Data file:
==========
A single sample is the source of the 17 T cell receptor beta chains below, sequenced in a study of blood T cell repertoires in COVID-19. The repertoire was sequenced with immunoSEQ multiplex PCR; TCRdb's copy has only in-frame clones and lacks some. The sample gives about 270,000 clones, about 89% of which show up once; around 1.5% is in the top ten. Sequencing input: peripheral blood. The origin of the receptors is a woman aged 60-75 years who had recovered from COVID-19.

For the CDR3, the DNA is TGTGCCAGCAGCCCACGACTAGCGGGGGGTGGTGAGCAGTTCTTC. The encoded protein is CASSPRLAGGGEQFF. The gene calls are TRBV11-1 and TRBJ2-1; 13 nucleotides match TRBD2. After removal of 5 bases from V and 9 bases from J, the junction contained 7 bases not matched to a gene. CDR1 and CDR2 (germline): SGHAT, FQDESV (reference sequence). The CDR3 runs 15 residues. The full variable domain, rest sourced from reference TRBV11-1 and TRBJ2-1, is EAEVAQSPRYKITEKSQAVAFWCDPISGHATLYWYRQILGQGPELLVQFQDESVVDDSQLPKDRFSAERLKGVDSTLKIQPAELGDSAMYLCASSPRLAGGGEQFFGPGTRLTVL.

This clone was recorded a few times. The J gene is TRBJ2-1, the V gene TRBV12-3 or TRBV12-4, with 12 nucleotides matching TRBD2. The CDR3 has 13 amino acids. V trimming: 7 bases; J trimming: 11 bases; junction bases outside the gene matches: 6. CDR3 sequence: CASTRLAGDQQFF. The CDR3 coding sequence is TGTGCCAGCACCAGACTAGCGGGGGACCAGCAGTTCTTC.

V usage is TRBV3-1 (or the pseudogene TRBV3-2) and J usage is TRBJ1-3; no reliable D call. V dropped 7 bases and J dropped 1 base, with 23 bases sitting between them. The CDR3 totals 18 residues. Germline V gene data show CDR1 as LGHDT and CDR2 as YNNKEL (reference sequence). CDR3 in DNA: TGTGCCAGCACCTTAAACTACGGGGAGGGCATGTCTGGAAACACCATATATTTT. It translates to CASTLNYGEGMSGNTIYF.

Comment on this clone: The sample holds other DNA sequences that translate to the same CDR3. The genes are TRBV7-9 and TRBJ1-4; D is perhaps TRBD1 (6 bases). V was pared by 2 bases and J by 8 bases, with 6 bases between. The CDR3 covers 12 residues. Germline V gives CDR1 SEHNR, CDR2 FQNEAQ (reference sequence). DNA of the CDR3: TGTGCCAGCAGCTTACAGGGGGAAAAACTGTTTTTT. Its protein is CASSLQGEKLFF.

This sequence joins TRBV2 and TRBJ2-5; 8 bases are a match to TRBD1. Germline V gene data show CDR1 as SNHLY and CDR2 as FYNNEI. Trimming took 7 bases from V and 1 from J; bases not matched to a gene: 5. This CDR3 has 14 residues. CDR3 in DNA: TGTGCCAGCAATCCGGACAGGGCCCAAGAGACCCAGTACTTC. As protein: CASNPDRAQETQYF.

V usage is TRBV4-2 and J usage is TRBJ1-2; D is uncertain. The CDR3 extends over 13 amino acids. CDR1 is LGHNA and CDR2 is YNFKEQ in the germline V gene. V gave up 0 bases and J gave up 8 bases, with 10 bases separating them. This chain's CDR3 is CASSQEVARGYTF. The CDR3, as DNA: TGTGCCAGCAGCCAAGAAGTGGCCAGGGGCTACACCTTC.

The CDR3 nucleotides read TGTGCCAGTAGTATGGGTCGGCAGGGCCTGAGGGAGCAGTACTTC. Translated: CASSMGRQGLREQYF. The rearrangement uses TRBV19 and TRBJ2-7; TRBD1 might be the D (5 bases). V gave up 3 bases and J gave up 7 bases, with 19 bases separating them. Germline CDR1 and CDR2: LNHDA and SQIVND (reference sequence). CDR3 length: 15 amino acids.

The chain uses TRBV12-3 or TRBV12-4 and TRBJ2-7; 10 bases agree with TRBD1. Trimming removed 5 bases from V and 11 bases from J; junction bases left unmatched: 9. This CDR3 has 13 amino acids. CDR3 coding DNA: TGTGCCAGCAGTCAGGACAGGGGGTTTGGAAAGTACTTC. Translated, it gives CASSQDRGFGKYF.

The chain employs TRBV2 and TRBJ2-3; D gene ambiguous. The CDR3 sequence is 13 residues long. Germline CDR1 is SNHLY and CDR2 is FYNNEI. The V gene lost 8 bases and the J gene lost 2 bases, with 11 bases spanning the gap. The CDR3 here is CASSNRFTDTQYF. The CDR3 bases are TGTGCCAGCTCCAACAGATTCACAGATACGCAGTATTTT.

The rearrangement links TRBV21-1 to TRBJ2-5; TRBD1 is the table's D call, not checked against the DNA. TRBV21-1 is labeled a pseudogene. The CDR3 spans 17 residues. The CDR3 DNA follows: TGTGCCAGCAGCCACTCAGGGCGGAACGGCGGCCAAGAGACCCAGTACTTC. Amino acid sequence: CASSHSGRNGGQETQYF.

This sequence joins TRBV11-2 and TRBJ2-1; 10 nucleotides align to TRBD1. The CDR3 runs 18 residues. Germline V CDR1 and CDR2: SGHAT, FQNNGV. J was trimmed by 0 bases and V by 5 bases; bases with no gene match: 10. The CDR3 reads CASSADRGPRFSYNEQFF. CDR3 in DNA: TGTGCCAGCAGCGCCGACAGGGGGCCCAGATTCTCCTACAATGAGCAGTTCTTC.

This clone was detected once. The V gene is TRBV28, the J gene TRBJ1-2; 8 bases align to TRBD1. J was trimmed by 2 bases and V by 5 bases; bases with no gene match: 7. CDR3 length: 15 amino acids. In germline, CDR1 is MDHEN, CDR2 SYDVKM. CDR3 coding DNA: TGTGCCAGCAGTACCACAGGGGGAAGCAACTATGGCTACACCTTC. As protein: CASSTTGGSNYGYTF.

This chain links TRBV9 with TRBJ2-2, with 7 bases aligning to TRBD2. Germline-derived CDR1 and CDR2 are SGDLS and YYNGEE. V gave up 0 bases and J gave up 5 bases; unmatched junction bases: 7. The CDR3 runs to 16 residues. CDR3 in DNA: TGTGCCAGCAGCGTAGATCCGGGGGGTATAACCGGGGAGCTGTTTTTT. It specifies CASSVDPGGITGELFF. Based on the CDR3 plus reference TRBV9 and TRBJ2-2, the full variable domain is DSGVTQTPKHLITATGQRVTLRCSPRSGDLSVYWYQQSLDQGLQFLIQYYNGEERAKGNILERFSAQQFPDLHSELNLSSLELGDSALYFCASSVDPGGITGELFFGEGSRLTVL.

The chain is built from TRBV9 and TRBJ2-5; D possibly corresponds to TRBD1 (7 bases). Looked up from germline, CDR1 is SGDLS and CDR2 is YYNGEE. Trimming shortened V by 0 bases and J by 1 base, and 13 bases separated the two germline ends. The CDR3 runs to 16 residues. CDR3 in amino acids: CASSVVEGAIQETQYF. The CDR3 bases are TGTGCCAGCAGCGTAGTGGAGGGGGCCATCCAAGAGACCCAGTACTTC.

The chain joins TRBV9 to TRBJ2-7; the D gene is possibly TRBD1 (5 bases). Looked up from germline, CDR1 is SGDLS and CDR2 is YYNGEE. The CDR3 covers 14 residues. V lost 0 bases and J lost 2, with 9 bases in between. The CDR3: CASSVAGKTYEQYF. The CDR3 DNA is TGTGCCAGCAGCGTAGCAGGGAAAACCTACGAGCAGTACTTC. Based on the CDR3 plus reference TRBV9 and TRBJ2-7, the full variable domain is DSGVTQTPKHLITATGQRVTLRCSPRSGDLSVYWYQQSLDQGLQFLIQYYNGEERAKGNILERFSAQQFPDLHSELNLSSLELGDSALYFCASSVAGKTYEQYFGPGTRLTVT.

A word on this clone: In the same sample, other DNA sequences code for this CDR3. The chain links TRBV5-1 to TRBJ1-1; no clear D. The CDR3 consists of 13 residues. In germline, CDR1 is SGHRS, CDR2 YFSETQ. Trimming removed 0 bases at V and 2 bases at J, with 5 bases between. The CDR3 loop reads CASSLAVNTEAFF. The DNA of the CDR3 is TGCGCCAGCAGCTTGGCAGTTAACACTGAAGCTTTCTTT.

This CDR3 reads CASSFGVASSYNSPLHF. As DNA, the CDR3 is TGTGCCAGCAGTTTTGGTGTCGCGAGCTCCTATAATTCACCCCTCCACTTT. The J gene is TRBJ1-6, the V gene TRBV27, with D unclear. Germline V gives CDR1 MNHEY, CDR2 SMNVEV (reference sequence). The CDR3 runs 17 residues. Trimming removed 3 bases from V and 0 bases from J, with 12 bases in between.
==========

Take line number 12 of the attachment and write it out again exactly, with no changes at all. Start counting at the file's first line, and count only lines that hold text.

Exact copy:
This sequence joins TRBV11-2 and TRBJ2-1; 10 nucleotides align to TRBD1. The CDR3 runs 18 residues. Germline V CDR1 and CDR2: SGHAT, FQNNGV. J was trimmed by 0 bases and V by 5 bases; bases with no gene match: 10. The CDR3 reads CASSADRGPRFSYNEQFF. CDR3 in DNA: TGTGCCAGCAGCGCCGACAGGGGGCCCAGATTCTCCTACAATGAGCAGTTCTTC.